The particular car driven at launch was box-fresh with less than 25km showing on the odometer at the start of the drive, and there were a few moments where the turbocharged 2.0 litre engine didn’t feel like it was delivering its full 180kW and 350Nm potential. With a few more kilometres under its tyres things should feel slightly freer.

With German competitors as benchmarks, the IS 200t matches for refinement in most areas, but highway driving revealed an un-Lexus-like amount of road noise from the rear axle.

No qualms from the adaptive suspension though, which blots out harsh bumps without sending shockwaves into the cabin. The weather at launch (either thick fog in the morning or constant rain in the afternoon) prevented a thorough exploration of the IS line’s capabilities however.

Swapping into the IS 300h makes things even quieter and smoother, with the petrol engine out of action at standstill, or when moving off slowly, and the electric motor helping to build momentum.

Unlike newer plug-in hybrids from Mercedes-Benz and BMW, the Lexus can’t go long distances on battery power alone, instead the electric motor as a helper to reduce fuel consumption.

The CVT automatic operates seamlessly in normal situations making for smooth progress, but can be manually shifted with six-preset ratios via the steering wheel paddles for enthusiastic driving.

Though the petrol-electric hybrid exists as a green option in place of a regular diesel engine, it still manages to feel lively on the road, with more than enough get-up-and-go in reserve for overtaking or bounding away from green lights.

Light and accurate steering helps the IS range to feel nimble, but feel and feedback aren’t up with the best in the class, and, even with the drive mode set to the sportier end of the scale, the steering doesn’t gain much extra weight.

Changes have also been made to the suspension bushes, front-end geometry, and stabiliser bars to provide better road feel without sacrificing comfort, and the IS maintains its driver appeal. The adaptive damper system can even stiffen the front suspension to prevent dive under heavy braking - clever stuff.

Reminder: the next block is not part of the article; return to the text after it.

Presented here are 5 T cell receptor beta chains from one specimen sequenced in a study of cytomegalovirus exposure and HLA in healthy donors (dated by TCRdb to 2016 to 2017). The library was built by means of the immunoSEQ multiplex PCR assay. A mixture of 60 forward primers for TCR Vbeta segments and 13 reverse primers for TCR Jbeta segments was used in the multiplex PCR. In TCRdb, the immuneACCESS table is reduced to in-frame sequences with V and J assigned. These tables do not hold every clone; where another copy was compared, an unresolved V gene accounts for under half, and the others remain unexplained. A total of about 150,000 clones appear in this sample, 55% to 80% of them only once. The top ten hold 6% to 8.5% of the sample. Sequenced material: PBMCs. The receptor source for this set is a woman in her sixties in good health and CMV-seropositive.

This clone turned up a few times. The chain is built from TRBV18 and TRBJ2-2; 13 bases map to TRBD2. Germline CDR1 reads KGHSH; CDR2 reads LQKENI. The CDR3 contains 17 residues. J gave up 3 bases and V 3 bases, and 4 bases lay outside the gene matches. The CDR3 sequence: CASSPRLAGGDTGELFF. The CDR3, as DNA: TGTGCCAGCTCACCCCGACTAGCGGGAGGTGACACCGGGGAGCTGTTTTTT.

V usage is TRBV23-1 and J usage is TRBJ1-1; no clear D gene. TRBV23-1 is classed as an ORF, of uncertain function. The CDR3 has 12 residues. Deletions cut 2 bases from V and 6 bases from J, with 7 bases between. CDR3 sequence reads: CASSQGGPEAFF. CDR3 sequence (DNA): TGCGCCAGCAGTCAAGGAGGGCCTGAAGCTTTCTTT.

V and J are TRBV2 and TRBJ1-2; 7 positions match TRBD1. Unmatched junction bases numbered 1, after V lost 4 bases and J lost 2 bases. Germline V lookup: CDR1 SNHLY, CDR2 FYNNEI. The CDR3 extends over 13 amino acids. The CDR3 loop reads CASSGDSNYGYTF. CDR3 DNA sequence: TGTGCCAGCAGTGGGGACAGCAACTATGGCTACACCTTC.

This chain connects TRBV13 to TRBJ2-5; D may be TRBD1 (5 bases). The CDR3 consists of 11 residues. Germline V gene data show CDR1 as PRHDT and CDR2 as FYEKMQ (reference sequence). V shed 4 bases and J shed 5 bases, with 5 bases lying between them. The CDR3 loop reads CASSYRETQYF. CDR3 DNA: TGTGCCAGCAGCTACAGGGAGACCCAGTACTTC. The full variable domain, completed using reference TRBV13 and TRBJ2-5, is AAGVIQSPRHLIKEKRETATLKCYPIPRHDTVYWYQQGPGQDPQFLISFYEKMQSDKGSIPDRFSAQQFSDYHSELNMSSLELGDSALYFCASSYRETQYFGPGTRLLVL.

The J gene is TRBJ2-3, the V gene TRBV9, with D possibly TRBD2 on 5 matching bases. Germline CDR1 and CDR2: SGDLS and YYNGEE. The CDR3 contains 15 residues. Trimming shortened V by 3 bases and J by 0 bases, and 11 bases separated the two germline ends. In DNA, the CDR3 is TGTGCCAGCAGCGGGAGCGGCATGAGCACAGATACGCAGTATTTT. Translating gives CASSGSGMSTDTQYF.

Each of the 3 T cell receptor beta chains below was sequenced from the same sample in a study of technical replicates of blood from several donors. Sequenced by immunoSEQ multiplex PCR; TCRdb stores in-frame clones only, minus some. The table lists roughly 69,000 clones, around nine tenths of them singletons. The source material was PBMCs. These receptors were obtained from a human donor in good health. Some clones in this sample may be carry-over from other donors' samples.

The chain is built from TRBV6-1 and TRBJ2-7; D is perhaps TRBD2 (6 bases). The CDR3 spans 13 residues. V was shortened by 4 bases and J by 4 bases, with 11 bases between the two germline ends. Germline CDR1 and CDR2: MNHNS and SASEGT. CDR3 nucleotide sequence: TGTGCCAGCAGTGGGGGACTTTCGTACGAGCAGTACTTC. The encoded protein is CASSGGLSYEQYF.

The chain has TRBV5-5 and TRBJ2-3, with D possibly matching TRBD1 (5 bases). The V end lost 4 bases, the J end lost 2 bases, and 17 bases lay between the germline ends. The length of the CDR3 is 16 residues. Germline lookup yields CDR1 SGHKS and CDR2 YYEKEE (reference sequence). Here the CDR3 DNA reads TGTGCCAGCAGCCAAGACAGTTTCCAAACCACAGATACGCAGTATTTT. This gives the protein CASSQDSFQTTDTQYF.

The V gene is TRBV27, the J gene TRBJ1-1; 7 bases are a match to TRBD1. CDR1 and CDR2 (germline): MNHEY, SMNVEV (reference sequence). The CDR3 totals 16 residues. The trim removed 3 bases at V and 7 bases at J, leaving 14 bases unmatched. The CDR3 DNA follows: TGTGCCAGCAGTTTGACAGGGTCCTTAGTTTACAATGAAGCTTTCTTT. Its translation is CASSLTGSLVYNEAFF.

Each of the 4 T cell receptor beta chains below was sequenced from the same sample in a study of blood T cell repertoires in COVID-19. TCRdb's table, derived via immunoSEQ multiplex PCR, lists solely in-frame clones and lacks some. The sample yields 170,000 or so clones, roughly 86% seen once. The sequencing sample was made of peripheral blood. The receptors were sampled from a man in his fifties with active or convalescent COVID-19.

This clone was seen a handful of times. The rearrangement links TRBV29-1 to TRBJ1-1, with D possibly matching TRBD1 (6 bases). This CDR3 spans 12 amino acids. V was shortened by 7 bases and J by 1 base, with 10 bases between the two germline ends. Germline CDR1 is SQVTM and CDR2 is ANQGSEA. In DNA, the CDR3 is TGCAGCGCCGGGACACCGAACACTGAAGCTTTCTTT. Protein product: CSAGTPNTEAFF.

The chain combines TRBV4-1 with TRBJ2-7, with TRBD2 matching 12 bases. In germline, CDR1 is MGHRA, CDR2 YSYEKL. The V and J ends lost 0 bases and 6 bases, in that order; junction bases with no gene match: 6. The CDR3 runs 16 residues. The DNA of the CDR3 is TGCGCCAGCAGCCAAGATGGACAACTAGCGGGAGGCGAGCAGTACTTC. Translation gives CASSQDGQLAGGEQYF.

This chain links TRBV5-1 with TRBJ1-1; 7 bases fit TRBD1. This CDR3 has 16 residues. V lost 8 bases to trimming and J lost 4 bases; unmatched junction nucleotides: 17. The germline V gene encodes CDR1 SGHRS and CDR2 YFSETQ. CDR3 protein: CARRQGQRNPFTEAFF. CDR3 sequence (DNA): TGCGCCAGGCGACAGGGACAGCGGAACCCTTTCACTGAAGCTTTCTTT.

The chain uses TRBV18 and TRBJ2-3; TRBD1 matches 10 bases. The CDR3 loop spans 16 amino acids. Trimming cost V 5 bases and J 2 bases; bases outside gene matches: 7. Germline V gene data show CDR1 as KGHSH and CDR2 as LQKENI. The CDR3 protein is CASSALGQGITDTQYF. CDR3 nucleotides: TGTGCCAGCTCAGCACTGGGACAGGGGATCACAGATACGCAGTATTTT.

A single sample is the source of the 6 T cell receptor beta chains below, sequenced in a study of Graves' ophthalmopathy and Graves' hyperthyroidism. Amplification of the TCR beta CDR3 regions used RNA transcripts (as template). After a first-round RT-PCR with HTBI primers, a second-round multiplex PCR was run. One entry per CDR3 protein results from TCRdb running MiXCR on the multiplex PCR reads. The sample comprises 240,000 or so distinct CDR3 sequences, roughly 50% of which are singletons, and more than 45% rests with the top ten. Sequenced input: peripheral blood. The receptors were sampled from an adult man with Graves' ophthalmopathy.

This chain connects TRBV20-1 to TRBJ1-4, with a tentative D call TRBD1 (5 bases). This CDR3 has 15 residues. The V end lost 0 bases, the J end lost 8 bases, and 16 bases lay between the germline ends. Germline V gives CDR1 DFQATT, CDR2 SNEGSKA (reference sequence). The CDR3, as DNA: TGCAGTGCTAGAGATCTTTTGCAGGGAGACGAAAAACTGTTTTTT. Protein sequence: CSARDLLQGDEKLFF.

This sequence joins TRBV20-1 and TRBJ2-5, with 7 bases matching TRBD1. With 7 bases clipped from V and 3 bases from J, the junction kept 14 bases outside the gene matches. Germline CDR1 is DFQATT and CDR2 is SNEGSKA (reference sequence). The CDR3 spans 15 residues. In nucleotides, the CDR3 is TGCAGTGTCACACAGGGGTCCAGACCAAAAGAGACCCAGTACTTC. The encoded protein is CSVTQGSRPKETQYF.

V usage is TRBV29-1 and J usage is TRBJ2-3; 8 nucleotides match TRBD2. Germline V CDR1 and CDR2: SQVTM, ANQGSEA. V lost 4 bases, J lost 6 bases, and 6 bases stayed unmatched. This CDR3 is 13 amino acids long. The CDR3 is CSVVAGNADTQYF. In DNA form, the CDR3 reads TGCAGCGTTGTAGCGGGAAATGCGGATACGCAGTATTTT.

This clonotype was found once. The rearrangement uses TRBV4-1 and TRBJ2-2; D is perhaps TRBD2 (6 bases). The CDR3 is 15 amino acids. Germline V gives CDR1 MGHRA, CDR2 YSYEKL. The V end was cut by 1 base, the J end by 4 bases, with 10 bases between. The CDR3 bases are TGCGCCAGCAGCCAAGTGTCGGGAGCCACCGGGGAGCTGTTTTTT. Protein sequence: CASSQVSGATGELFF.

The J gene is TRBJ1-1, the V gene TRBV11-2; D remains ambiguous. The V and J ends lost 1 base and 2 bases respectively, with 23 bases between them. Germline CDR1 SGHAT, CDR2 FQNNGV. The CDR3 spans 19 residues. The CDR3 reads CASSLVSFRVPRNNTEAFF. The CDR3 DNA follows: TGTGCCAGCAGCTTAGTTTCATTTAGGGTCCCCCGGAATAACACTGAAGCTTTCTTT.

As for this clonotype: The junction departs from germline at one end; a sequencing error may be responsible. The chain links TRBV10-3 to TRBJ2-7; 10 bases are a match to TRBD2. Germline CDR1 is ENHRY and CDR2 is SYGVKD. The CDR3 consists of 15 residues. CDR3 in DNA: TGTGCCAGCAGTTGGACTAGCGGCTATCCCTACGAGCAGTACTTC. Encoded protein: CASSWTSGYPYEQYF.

ANCAP Rating: 5 Stars - The Lexus IS range scored 35.00 out of 37 possible points when tested in 2014.

Safety Features: One of the headline features for the IS is the adoption of Lexus Safety System+ which adds ‘Pre-Collision Safety System’ with autonomous emergency braking, adaptive cruise control, lane departure warning with steering assist, and automatic high beam.

All variants come with 10 airbags, a reversing camera, and a tyre pressure monitoring. Sport and Sports Luxury models also add feature blind spot monitoring and rear cross traffic alert.



Warranty: Four years/100,000km

Servicing: Lexus does not offer capped price servicing, but does have servicing programs available to select buyers via its corporate program. Consult your local dealer for pricing and eligibility for your specific model.



With distinctive styling and the lure of being something unique in a crowded market, the Infiniti Q50 might not fall on your radar, but could warrant a closer look as a credible Lexus rival.

Svelte style, fantastic handling, and range of engines from frugal to frantic make the Jaguar XE family an interesting choice, but a tight back seat and uninspiring dashboard design won’t please all buyers.

As polished as you’ll find in the class, the Audi A4 range delivers up-to-the-minute technology, a roomy interior, and available all wheel drive to help it stand apart from the pack.

Considered the dynamic benchmark in its class, the BMW 3 Series still delivers great handling in a premium package with a range of perky turbocharged engines that give it real zest with low fuel consumption.

Jaguar XE
Jaguar XE



In a fairly conservative market the unique style of the Lexus IS line helps it stand out amongst a crowd of sombre faces - helped out even more with bold new LED headlights and that unmistakable spindle grille.

Beneath the surface, the IS remains a great option for enthusiastic drivers, with a commendable balance between ride and handling - and the interior, though not perhaps quite as lavish as an Audi A4 or Mercedes-Benz C-Class, still feels genuinely premium in most areas.

Without changes to engine outputs or fuel consumption this update is really only very minor - and Lexus runs the risk of falling behind its competition, particularly with its clunky infotainment system. But with a broad model range, and pricing that remains relatively value-oriented there’s little reason for Lexus to slip down the sales charts with this latest iteration of the IS.

MORE: Lexus News and Reviews
VISIT THE SHOWROOM: Lexus IS - Prices, Features, and Specifications